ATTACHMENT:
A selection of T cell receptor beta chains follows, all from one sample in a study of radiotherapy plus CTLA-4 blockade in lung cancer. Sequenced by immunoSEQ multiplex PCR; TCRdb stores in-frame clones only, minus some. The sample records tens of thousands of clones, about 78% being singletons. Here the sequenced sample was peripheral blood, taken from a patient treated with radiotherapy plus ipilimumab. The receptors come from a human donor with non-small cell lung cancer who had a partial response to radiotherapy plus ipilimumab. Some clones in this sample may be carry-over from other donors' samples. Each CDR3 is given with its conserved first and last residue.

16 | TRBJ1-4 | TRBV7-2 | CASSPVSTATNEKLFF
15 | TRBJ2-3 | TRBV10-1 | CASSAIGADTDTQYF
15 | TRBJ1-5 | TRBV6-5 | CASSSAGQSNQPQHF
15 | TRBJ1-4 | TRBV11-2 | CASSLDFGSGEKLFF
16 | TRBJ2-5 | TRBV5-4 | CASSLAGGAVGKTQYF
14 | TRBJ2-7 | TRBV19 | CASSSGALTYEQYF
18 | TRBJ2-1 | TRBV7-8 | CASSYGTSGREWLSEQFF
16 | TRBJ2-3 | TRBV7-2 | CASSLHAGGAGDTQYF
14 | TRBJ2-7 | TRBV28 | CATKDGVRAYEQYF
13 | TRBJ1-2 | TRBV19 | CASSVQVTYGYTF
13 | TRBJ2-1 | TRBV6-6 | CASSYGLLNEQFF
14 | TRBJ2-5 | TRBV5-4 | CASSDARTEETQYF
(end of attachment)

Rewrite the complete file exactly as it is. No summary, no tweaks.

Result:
A selection of T cell receptor beta chains follows, all from one sample in a study of radiotherapy plus CTLA-4 blockade in lung cancer. Sequenced by immunoSEQ multiplex PCR; TCRdb stores in-frame clones only, minus some. The sample records tens of thousands of clones, about 78% being singletons. Here the sequenced sample was peripheral blood, taken from a patient treated with radiotherapy plus ipilimumab. The receptors come from a human donor with non-small cell lung cancer who had a partial response to radiotherapy plus ipilimumab. Some clones in this sample may be carry-over from other donors' samples. Each CDR3 is given with its conserved first and last residue.

16 | TRBJ1-4 | TRBV7-2 | CASSPVSTATNEKLFF
15 | TRBJ2-3 | TRBV10-1 | CASSAIGADTDTQYF
15 | TRBJ1-5 | TRBV6-5 | CASSSAGQSNQPQHF
15 | TRBJ1-4 | TRBV11-2 | CASSLDFGSGEKLFF
16 | TRBJ2-5 | TRBV5-4 | CASSLAGGAVGKTQYF
14 | TRBJ2-7 | TRBV19 | CASSSGALTYEQYF
18 | TRBJ2-1 | TRBV7-8 | CASSYGTSGREWLSEQFF
16 | TRBJ2-3 | TRBV7-2 | CASSLHAGGAGDTQYF
14 | TRBJ2-7 | TRBV28 | CATKDGVRAYEQYF
13 | TRBJ1-2 | TRBV19 | CASSVQVTYGYTF
13 | TRBJ2-1 | TRBV6-6 | CASSYGLLNEQFF
14 | TRBJ2-5 | TRBV5-4 | CASSDARTEETQYF